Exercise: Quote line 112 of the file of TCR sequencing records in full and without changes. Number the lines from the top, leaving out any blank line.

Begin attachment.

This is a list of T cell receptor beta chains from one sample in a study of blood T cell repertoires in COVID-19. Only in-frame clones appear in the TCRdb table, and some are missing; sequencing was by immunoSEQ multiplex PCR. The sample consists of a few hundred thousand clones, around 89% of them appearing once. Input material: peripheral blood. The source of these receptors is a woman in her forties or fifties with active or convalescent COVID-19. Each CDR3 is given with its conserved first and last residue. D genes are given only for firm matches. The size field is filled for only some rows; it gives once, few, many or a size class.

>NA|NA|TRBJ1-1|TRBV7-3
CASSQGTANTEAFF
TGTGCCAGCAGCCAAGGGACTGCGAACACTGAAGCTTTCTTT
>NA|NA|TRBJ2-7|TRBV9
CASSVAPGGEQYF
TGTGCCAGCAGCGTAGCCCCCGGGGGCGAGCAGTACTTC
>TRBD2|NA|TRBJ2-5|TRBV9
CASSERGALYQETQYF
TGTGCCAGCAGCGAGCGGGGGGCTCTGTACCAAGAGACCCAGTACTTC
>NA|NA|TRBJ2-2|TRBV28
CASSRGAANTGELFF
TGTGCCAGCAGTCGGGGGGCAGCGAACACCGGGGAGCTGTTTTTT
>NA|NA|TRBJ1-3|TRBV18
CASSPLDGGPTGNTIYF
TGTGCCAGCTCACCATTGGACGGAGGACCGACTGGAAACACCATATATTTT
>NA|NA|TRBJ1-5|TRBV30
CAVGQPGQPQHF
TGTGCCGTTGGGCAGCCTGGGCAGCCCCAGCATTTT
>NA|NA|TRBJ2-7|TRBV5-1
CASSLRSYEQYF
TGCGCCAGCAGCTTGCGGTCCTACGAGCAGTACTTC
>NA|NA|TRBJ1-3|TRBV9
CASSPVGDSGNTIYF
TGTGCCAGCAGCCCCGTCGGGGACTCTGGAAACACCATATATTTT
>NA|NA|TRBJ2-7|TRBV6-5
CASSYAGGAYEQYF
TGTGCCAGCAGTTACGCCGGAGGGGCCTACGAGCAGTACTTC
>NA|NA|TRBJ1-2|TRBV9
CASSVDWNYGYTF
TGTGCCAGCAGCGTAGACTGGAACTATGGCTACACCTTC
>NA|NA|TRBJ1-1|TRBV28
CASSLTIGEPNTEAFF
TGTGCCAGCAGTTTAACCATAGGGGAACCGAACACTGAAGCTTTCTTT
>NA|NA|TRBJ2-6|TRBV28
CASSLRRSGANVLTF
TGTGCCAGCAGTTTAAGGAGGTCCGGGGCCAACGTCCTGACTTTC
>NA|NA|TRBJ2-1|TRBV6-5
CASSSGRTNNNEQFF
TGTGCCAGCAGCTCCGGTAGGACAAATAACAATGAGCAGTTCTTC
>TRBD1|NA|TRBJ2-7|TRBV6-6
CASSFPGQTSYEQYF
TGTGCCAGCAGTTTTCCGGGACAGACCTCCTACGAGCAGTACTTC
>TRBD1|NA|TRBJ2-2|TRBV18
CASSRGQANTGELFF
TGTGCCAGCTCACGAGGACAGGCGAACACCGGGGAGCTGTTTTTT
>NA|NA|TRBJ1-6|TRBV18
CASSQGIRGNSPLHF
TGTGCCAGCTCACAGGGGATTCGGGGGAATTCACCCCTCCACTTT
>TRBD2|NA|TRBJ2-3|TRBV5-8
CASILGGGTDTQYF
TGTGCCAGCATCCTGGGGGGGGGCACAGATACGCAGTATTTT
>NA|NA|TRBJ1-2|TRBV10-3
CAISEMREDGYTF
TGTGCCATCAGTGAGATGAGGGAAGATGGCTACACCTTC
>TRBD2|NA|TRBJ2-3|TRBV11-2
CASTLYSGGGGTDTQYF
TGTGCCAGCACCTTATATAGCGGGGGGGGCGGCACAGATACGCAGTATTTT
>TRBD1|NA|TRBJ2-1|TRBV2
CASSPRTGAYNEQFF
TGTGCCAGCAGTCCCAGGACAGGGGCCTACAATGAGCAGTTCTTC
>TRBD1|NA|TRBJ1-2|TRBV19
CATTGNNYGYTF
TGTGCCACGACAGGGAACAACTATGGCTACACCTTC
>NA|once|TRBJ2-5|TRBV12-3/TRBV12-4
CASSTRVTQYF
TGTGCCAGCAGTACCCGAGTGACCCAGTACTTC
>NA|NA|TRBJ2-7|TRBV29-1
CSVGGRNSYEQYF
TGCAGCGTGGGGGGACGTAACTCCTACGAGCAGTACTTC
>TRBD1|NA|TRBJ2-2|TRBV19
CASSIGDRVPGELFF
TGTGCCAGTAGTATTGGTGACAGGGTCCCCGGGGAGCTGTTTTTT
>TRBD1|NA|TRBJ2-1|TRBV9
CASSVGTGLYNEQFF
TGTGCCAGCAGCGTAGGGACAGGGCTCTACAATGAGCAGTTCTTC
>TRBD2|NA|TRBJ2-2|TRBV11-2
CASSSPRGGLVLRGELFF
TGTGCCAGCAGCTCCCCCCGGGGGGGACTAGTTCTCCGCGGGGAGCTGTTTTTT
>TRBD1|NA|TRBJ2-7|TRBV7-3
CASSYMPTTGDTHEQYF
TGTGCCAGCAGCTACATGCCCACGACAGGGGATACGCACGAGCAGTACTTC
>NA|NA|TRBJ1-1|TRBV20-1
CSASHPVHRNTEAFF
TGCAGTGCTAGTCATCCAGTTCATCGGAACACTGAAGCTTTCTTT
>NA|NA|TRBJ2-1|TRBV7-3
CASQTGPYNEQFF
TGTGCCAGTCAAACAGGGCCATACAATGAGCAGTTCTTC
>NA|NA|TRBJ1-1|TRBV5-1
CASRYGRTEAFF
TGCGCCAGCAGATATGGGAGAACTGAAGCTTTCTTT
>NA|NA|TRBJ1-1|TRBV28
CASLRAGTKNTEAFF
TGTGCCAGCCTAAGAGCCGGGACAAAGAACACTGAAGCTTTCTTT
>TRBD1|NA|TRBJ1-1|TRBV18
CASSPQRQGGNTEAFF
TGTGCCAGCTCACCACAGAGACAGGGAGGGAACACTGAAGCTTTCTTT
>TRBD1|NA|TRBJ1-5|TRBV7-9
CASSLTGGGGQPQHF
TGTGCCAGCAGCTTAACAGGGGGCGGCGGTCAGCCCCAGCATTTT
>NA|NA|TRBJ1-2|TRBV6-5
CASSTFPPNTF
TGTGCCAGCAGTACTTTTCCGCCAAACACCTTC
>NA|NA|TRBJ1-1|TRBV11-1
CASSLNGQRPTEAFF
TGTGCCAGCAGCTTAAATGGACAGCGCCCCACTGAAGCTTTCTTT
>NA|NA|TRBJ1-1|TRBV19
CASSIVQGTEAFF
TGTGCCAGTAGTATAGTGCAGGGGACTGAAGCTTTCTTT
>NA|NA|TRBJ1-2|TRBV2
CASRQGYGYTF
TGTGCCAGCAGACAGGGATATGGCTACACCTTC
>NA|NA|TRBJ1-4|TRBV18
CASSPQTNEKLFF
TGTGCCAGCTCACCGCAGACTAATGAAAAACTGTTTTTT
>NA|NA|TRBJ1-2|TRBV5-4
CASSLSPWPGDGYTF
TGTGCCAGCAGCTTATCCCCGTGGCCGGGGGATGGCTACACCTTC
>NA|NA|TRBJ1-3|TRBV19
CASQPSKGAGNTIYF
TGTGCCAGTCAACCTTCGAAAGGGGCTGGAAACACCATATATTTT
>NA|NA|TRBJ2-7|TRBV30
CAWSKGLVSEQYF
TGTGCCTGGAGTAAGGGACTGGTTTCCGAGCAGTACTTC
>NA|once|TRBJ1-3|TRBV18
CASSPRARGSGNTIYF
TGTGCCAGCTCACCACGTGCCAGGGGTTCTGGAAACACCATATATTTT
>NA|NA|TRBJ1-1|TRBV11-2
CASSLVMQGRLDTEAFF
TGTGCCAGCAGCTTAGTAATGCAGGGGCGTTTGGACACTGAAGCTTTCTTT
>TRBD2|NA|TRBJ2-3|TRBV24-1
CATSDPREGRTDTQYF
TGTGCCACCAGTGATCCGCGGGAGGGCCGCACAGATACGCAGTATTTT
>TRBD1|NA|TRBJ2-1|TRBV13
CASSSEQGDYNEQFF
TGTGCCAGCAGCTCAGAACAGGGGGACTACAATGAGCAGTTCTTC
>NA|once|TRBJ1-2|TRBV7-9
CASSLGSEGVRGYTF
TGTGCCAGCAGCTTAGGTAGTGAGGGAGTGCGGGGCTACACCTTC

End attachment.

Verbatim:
TGTGCCAGCAGACAGGGATATGGCTACACCTTC